genial: literatura vs matematica

mi-ar fi placut sa scriu eu eseul lui Masahiko Fujiwara despre atractia teribila intre literatura si matematica, despre podul fragil pe care matematicienii il trec in pasi mici catre literatura, iar literatii il parcurg sovaielnic catre matematica.

inteleg foarte bine gratia unei teoreme si, daca cititi explicatia lui Fujiwara fara sa fi avut vreodata treaba cu matematica, o veti intelege si voi:

It is impossible to put in words the intrinsic grace of a theorem. It is highly abstract and complex. I can only describe it as being akin to a perfect piece of music in which each note is irreplaceable or to a haiku in which no syllable can be changed. The beauty I speak of is like the exquisite tension that holds together aspects of a work of art; a fragile serenity that cements its perfection. And so the magnetic force that draws art—and therefore literature—to mathematics is the dignified beauty of its pure logic.

stiu ce inseamna nesiguranta draftului 1 si teama ca ceea ce tocmai ai incheiat de scris nu va fi de inteles, nu respecta adevarul, nu transmite tot ce ai tu in minte, dar – desi am studiat Matematicile – nu m-am gindit niciodata la comparatia asta.

No writer is absolutely confident in his story, no matter how much he has devoted himself to the piece, how many times he reworded and rearranged it. In my case, I cannot hand over my draft to the editor unless someone else has checked it first. This someone is usually a member of my family, so I ought to feel relaxed, but I am always afraid of being criticized for having left some ambiguity in the piece. I remember my father also being anxious about initial reactions to his work, particularly during the first few days after he submitted a draft, even after he had become an established writer. But once the editor’s favourable verdict was delivered, he would grin childishly, his anxieties erased, and say, ‘How about that? I did it! This is the Jirō Nitta!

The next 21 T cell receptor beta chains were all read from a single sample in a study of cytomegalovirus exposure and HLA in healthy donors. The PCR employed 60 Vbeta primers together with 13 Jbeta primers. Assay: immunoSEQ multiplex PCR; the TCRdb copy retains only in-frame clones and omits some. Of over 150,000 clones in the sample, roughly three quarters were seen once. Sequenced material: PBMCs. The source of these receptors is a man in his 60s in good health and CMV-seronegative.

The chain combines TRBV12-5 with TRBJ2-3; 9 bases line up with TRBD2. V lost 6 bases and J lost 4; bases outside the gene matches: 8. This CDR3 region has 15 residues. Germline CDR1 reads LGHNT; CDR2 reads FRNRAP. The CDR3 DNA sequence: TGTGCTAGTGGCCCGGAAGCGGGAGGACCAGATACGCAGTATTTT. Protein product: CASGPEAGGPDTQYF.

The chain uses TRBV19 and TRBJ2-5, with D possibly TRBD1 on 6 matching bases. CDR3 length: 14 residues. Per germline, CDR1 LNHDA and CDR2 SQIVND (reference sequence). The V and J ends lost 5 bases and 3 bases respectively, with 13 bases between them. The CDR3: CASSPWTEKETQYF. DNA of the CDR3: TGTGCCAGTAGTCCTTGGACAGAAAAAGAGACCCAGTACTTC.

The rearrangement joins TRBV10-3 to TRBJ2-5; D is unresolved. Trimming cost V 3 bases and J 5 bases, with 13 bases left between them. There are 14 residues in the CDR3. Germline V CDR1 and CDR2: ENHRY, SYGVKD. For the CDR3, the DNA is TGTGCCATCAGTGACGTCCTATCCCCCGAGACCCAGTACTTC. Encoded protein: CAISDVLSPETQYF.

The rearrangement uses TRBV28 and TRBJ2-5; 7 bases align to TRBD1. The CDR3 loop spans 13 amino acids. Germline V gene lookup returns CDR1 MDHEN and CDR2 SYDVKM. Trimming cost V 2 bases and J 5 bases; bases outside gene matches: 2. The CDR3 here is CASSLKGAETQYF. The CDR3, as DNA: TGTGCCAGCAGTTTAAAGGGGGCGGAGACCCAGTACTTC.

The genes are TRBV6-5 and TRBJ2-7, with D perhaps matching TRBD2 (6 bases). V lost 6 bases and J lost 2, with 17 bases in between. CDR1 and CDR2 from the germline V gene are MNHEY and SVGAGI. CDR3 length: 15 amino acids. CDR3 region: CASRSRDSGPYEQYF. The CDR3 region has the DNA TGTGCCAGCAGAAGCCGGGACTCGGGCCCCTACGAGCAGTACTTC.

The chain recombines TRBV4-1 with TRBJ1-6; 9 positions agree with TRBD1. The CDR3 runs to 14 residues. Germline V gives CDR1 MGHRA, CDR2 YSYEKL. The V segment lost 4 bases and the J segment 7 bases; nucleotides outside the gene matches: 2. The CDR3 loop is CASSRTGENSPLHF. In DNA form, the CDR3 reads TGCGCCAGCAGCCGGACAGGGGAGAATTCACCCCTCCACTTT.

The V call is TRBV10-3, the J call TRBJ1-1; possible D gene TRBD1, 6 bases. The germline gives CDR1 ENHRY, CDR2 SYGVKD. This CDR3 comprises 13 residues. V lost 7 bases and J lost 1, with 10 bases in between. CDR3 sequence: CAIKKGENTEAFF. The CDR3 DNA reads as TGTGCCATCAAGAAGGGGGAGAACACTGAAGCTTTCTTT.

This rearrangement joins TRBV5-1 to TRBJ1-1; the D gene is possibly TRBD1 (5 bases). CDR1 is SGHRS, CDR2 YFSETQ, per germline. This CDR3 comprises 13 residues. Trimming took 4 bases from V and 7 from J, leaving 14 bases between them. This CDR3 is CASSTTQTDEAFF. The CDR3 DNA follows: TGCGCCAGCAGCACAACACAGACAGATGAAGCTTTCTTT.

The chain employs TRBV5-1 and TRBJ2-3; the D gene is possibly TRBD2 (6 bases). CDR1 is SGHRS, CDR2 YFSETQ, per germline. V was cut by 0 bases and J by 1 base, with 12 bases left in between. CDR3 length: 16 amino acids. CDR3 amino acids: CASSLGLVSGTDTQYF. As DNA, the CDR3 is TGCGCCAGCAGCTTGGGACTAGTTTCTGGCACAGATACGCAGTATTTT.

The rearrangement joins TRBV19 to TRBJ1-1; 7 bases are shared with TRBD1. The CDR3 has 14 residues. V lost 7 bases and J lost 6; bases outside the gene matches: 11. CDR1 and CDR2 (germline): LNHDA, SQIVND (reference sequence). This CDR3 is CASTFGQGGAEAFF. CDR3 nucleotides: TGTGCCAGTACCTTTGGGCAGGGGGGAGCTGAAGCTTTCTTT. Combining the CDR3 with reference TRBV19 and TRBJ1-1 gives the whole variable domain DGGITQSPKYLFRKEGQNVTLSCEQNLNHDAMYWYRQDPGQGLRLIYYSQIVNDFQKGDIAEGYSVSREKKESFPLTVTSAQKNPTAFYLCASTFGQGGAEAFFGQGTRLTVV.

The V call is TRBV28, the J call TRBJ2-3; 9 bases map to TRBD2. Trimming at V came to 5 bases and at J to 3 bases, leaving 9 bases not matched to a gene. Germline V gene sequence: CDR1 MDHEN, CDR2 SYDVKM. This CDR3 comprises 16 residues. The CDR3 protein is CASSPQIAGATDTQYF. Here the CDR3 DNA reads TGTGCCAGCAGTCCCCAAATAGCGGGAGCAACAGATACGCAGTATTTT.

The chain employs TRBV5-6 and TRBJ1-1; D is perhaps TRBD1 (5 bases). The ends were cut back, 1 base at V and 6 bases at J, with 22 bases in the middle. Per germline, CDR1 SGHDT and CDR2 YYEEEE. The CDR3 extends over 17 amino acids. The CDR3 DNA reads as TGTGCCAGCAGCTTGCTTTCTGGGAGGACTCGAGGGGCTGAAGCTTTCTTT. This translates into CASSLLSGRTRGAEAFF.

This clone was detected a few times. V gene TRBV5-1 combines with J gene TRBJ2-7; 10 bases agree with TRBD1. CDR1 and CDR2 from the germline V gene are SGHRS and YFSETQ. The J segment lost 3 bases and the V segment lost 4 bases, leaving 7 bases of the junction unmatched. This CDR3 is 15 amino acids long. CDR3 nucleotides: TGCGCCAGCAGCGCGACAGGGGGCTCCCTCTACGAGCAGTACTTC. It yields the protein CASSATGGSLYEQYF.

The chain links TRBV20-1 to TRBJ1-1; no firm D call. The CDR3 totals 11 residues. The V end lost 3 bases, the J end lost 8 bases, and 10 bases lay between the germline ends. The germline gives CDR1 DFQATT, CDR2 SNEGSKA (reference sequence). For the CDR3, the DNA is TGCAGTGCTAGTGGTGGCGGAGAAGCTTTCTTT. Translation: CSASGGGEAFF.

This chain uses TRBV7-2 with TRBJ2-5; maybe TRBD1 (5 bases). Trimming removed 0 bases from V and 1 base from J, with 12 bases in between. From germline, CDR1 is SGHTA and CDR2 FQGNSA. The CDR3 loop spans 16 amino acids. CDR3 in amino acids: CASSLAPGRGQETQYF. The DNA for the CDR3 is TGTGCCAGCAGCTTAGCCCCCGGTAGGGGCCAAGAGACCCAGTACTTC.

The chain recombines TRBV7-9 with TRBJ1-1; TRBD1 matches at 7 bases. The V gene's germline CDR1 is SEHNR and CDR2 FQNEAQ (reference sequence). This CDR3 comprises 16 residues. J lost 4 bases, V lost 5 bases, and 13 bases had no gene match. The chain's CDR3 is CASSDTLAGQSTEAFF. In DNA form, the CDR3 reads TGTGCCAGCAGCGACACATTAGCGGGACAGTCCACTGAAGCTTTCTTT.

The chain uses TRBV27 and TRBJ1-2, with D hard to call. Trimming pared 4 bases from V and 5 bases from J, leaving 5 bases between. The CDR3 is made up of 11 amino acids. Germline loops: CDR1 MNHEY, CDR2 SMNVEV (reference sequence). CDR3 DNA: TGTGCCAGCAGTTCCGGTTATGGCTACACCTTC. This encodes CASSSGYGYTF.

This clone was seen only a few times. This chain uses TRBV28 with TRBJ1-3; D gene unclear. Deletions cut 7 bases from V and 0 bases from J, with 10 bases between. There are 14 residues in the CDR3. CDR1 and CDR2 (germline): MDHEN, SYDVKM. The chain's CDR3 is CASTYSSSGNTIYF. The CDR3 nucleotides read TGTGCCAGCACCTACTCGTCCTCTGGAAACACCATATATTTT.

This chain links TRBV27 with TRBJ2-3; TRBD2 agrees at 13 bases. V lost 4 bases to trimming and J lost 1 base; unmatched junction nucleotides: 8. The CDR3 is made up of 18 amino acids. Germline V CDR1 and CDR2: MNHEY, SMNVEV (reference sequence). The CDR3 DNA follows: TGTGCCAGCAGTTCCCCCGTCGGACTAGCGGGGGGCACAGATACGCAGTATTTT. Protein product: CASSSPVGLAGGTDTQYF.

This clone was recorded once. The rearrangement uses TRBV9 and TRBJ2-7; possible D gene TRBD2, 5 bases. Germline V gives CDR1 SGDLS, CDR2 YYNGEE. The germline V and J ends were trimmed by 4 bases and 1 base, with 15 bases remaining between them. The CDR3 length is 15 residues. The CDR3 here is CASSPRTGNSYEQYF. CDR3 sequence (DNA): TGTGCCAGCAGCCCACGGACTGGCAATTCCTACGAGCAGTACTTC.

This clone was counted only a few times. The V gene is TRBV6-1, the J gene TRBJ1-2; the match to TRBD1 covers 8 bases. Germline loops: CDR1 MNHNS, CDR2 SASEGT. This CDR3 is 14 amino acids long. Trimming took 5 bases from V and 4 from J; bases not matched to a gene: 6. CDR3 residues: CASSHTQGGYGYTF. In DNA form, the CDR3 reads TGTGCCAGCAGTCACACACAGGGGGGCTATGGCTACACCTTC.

In mathematics, no one assures you that you will definitely achieve something after striving for a long period. If his attempted theorem transcends the standards of modern mathematics or is beyond the mathematician’s resources, it may never be proven, regardless of the amount of work invested. Worse, the theorem to which he dedicates himself for so long might prove, in the end, to be mercilessly wrong. The fear of this uncertain result can swell into a terror so numbing, it chips away at the mathematician’s ambition. On top of this, he has to endure the pressures of academia. A mathematician must therefore be a man of patience and of courage. Personally, I have not always had the mental stamina to bear these internal terrors and external pressures, and have abandoned some projects in the past.

un minunat eseu, absolut minunat- Literature and Mathematics in Asymptote Journal

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